Seriously, the level of distorting facts is astonishing. Here, have a look:
    http://www.uncommondescent.com/intelligent-design/intelligent-design-research-proof-of-concept-in-3-10-years-say-scientists/

  24. #24 raven
    August 20, 2007

    See what they say when the Artificial god project gets off the ground.

    Um, aren’t they still LIVING that one?

    Actually it has already been done many times. So far, most have been duds like L. Ron Hubbard’s Scientology cult or the Moonies.

    Science needs to produce a working one to have any credibility in the religious sector.

  25. #25 Curt Cameron
    August 20, 2007

    I would think the creationists would cry foul because the researchers are using DNA to begin with. If I were one of the creationists, I’d tell them to not claim synthetic life until/unless they came up with their own molecule that they designed themselves.

  26. #26 Zeno
    August 20, 2007

    Whoa, Toni! Thanks for the link, but next time I recommend using a more compact link. One way is at tinyurl.com, which takes a long URL and makes it small. Another is to learn how to use HTML’s A tag to create a link. You can find a nice little tutorial on it here . (The word “here” is a link because I used the A tag to make it one.)

  27. #27 Incorygible
    August 20, 2007

    Ya know, to avoid this whole problem of screening fetuses for beneficial mutations, we could go right to the source. I figure we could up our chances by many, many orders of magnitude if the fundies (including, presumably, our intrepid emailer) would just stop telling little Johnny that playing with himself makes the baby Jesus cry. How about it, Mr. Donohew? For the good of humanity, will you please promote and engage in even more masturbatory pursuits than spamming P.Z.? Our very existence could depend upon the miraculous life-saving mutation contained within one of your little swimmers, but he’s currently threatened with purposeless re-absorption! (You’re going to need a few petri dishes of your own.)

  28. #28 andy
    August 20, 2007

    One way is at tinyurl.com, which takes a long URL and makes it small.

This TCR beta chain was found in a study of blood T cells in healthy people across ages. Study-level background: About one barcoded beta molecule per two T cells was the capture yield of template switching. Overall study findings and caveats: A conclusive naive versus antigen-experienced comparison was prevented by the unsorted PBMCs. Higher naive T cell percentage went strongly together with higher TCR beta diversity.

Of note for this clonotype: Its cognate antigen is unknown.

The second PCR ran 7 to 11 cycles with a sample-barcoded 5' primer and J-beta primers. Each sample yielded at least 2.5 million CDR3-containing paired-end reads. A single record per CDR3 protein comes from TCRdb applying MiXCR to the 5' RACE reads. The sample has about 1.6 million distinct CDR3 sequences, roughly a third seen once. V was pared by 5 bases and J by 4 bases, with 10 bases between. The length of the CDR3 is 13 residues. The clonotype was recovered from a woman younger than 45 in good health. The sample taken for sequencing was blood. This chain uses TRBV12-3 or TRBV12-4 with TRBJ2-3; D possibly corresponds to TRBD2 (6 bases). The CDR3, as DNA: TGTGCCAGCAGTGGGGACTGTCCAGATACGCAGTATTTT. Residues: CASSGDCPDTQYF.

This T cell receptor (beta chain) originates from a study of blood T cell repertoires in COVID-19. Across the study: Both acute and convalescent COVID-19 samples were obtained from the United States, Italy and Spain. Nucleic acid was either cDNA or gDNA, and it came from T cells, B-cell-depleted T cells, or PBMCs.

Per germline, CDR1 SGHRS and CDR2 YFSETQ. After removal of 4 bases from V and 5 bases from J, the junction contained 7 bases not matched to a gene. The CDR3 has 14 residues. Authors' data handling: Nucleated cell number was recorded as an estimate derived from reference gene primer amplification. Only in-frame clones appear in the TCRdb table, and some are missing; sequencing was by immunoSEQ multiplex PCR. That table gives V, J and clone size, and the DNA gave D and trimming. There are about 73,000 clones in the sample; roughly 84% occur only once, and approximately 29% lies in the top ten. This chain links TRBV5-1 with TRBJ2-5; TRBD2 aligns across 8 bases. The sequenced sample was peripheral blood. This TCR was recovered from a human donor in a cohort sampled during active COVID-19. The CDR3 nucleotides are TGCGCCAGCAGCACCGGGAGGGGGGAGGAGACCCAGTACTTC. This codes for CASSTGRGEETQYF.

Hmmm… tinyurl, I personally am not such a fan of: you can’t tell anything at all about what the link destination is before you click it. So generally I don’t.

  29. #29 Chuck C
    August 20, 2007

    Man preoccupies himself with tinker-tots …

    And that’s why society is going to hell! Cross-breeding childrdens’ toys and root vegetables! Is nothing sacred to you heathens!?

  30. #30 Sonja
    August 20, 2007

    AAAaaaacccchhhh! It’s the Mother Theresa argument again!

    “I have already prayed to God for healing for Aids, and God’s answer to me was “the one I sent to you was aborted in his mother’s womb.” –Mother Theresa to an Aids victim

    This argument could explain a LOT of things — the lack of innovation on Broadway, the moron in the White House, the dearth of single men, the long hold times for customer service …

  31. #31 other bill
    August 20, 2007

    Well, I may not have done the “It’s alive” routine, but I did get to start experimental epidemics (plain old rhinoviruses) and thought that was pretty cool. Got some nice papers on disease transmission in closed environments, too.

  32. #32 other bill
    August 20, 2007

    I forgot to mention, but during the planning designs sessions we would occasionally look at each other and cackle or rub our hands and do the “Mwah-ha-ha” routine.

  33. #33 J. John Johnstown
    August 20, 2007

    Axolotl tanks, man. Axolotl tanks.
    http://en.wikipedia.org/wiki/Axolotl_tank

  34. #34 Richard R
    August 20, 2007

    But… since our modern computers are the “embryos” of this artificial life to come… is there some moral issue with turning my computer off at night? ;)

  35. #35 factician
    August 20, 2007

    Actually, I see the “artificial life” experiments fitting right into the intelligent design folks’ world view. After all, they’ll use it as “see, life *must* be designed”. It’s painful to watch folks make the logical error of “because it can happen that way, it *did* happen that way”.

  36. #36 MJ
    August 20, 2007

    “I have already prayed to God for healing for Aids, and God’s answer to me was “the one I sent to you was aborted in his mother’s womb.” –Mother Theresa to an Aids victim